Coats, glasses and gloves, your last line of defense
Marie Curie once said: I have no dress except the one I wear every day. If you are going to be kind enough to give me one, please let it be practical and dark so that I can put it on afterwards to go to the laboratory.
She referred to her wedding dress. And thought about its use in a lab where mouth pipetting was normal, or where she would carry bottles of polonium and radium in the pocket of her coat.
Today of course radioactive materials are far better understood, and it is a good sign if you are wondering just what exactly mouth pipetting actually is. Yes, safety regulations are much stricter. But it’s the people who work safe, that make the lab and its surroundings safe.
Coats, glasses and gloves become carriers,
Because glasses, coats and gloves are there to keep nasty stuff away from our clothes and ourselves, they also become carriers of these unwanted chemicals. Which is exactly why wearing them outside the lab is a very bad idea as you will contaminate these other areas.
Although the skin can be an effective natural barrier to many chemicals, yet, minor cuts or skin-diseases (rash) can increase the likelihood of absorption. Also the eye, and respiratory tract are usually the major route of entry for chemical exposures. Personal protective equipment(PPE) is considered to be the last line of your defense against hazards.
Gloves are worn for two reasons: they protect you from getting injuries from hazardous chemicals or biological samples. And they prevent your working-environment from getting contaminated. It is essential to wear gloves when handling chemicals or environmental samples of any kind. There are several kinds of gloves:
- Nitrile gloves protect against most chemicals and infectious agents.
- Rubber gloves protect against mild corrosive material.
- Neoprene gloves protect against most solvents, oils, and mild corrosive materials.
- Avoid latex gloves as many people are allergic or develop allergies to this material.
Disposable gloves are provided by the department and are resistant to most of the chemicals in the laboratory. However you should realize that disposable gloves are not always protective against strong acids like HF or H2SO4. And disposable also means you have to take them off when you are done working, and are definitely not allowed in common coffee rooms or offices.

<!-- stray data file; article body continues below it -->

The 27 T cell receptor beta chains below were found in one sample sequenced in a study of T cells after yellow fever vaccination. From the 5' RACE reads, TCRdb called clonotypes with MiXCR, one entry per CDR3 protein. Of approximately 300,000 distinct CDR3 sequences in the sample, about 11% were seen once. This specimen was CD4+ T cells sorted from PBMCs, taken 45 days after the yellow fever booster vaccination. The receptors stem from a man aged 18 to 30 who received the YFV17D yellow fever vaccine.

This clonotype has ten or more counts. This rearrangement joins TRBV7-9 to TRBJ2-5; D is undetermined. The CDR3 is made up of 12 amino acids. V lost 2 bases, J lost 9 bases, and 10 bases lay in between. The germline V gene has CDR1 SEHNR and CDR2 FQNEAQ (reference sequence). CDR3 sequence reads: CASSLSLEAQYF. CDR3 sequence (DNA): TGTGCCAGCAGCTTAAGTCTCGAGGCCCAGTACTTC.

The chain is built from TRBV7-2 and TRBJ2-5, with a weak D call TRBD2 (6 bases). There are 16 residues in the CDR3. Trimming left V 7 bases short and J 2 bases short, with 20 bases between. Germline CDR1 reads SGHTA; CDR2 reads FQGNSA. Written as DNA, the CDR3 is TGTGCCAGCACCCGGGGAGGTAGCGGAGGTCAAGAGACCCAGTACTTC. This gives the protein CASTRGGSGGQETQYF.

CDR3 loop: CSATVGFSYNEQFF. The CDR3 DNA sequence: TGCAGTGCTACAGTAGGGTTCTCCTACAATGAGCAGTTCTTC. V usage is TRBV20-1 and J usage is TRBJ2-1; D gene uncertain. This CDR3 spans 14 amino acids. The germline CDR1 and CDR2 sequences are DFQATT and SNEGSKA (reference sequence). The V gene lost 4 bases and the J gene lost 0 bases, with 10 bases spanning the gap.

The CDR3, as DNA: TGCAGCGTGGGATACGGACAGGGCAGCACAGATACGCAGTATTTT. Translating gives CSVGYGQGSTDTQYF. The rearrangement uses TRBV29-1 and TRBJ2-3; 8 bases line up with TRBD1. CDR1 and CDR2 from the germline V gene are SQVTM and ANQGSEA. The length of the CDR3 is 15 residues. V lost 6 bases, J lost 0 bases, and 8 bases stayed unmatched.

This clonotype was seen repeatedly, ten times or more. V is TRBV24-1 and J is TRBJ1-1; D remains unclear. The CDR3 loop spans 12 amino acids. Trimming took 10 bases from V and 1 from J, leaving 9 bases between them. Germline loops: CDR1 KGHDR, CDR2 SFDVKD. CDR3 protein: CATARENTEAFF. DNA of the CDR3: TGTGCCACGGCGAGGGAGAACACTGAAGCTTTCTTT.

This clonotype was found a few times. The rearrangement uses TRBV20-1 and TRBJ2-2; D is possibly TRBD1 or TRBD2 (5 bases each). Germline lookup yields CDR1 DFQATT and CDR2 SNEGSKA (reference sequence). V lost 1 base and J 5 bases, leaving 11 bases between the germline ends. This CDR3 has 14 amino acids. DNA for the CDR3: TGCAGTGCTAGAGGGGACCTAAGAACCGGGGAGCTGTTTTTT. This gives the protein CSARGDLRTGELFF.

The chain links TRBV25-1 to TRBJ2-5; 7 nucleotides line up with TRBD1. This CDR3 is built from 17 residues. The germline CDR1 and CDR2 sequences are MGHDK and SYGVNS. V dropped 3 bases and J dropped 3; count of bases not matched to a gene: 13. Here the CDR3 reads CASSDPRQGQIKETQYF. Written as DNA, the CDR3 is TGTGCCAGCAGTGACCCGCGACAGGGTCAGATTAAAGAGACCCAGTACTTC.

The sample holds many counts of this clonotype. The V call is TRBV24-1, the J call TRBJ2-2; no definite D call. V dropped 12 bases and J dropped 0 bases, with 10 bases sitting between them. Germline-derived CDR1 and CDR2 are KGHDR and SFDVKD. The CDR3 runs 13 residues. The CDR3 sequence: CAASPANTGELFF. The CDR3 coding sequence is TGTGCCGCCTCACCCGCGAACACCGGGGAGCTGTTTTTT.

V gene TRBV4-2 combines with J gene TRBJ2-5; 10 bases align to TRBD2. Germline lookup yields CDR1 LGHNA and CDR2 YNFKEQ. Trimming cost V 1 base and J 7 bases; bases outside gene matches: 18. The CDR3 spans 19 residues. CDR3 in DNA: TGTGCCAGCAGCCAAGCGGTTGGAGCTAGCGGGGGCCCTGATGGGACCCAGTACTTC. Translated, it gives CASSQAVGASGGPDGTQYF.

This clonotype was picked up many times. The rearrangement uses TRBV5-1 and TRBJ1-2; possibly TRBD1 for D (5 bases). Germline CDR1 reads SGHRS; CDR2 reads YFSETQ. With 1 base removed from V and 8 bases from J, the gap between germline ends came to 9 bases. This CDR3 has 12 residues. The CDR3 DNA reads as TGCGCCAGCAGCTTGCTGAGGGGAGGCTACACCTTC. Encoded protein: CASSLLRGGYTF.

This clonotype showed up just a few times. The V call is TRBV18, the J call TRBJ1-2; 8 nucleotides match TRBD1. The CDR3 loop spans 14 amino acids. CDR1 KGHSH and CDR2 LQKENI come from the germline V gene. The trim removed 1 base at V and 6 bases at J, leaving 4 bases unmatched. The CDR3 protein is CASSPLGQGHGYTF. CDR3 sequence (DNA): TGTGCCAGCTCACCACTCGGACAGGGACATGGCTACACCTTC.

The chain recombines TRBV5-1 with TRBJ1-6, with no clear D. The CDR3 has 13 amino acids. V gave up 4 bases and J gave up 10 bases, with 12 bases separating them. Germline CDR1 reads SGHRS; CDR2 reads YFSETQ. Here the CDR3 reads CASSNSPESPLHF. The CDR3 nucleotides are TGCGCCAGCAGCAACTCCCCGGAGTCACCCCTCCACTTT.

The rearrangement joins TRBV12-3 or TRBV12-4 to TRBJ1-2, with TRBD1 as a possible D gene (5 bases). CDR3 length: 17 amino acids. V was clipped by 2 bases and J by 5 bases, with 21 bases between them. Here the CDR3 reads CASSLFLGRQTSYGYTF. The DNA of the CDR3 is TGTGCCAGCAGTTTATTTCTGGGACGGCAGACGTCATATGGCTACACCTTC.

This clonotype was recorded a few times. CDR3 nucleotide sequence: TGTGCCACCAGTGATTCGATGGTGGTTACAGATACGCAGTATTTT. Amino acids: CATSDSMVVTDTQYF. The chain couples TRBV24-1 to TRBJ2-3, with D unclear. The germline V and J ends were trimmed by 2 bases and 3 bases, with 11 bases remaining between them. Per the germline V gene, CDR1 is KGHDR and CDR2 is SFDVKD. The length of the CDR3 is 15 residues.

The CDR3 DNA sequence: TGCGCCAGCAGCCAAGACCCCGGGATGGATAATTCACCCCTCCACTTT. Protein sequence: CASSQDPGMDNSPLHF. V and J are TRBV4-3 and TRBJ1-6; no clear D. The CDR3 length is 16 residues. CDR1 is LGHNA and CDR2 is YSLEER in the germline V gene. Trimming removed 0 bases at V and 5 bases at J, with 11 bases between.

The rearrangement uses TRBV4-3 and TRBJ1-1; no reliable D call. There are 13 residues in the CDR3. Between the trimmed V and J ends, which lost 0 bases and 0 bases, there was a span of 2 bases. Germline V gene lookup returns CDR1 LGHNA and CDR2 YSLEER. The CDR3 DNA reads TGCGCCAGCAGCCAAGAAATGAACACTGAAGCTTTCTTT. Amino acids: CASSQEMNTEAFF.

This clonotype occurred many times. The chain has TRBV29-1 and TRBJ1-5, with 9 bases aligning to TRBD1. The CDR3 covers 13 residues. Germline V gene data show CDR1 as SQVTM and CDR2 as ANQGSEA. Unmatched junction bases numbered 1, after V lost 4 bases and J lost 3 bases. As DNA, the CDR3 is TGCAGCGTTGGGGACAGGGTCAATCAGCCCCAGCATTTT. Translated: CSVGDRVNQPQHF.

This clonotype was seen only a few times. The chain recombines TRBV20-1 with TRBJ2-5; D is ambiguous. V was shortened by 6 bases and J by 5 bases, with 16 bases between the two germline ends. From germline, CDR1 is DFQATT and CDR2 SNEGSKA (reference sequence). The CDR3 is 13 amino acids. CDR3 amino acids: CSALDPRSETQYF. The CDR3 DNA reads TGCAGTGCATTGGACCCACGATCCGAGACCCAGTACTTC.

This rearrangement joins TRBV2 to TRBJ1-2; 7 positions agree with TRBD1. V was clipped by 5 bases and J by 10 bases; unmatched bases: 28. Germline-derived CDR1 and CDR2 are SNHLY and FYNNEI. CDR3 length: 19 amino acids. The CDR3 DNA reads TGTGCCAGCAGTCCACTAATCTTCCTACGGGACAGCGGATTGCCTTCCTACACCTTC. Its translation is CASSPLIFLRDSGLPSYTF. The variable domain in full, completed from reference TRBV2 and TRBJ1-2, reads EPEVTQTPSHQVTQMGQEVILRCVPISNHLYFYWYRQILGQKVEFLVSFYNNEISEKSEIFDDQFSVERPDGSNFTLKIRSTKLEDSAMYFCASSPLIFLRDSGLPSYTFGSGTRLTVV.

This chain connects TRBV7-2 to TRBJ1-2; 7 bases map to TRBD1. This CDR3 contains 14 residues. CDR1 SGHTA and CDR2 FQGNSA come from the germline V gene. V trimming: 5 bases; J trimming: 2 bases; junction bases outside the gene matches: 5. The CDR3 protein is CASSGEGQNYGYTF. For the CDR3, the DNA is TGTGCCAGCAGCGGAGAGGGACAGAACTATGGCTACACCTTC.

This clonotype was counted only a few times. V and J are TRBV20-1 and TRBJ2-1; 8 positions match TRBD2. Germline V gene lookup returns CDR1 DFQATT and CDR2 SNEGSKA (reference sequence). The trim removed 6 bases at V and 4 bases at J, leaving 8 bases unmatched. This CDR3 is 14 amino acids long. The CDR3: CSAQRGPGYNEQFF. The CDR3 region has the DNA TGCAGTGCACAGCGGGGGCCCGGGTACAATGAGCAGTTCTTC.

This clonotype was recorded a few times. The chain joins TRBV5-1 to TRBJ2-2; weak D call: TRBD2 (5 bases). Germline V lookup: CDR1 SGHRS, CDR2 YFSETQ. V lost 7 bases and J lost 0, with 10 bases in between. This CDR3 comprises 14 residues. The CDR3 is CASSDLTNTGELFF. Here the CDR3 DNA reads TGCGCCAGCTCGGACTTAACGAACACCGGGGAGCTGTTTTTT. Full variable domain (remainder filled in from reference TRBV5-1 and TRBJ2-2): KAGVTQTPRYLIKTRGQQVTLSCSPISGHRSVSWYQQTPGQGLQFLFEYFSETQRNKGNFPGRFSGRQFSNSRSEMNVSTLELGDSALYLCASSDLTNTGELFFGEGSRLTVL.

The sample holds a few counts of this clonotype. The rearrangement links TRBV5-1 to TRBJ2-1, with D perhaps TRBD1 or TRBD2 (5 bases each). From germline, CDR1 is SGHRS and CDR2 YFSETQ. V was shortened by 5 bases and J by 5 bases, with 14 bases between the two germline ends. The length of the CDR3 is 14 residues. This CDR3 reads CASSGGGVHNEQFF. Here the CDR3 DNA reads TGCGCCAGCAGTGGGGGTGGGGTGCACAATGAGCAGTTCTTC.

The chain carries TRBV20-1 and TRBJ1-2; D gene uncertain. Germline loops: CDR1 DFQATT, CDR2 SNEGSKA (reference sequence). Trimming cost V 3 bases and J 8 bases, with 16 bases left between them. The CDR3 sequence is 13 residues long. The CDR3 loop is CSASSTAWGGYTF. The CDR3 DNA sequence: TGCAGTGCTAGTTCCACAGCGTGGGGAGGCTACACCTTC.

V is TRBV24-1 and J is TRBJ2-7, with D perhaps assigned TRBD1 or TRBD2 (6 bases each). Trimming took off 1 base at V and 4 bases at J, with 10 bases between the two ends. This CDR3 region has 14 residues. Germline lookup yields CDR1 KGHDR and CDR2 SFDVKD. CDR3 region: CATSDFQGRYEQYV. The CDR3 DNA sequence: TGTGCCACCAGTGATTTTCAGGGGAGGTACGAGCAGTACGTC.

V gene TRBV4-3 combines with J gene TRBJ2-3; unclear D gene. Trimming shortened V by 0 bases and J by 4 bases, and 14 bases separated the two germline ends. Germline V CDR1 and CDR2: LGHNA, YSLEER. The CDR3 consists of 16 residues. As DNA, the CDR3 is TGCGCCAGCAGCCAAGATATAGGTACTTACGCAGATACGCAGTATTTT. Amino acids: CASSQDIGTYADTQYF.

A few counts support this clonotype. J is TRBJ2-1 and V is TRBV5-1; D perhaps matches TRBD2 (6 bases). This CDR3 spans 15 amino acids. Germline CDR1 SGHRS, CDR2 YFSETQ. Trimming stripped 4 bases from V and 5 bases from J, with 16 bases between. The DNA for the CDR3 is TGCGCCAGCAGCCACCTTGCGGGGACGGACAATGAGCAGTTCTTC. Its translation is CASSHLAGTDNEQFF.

You can prevent most eye injuries by wearing your safety glasses. When there is a risk of getting chemicals or particles in the eye, you have to wear safety glasses. For example when working with LC systems some solvents drops might fall from the tubing when changing solvents. Or when you are cutting Fused Silica, you need to protect your eyes from flying particles. No matter how harmless a substance may seem, it will hurt if it is in your eye.
However, also with UV rays and lasers, special safety glasses must be worn to block UV rays and laser-light beyond the human visibility range. And it’s the things you cannot see, that can be the most dangerous.
In one of her autobiographical notes, Marie Curie wrote about the mystery she could see: "One of our joys was to go into our workroom at night; we then perceived on all sides the feebly luminous silhouettes of the bottles of capsules containing our products. It was really a lovely sight and one always new to us. The glowing tubes looked like faint, fairy lights."
Usually historical papers require the use of special equipment such as gloves and climate-controlled rooms to protect the documents from the visitor. If you want to read the originals of the Pierre and Marie Curie collection at the France’s Bibliothéque National, it is exactly the other way around.
One of our joys was to go into our workroom at night; we then perceived on all sides the feebly luminous silhouettes of the bottles of capsules containing our products. It was really a lovely sight and one always new to us. The glowing tubes looked like faint, fairy lights."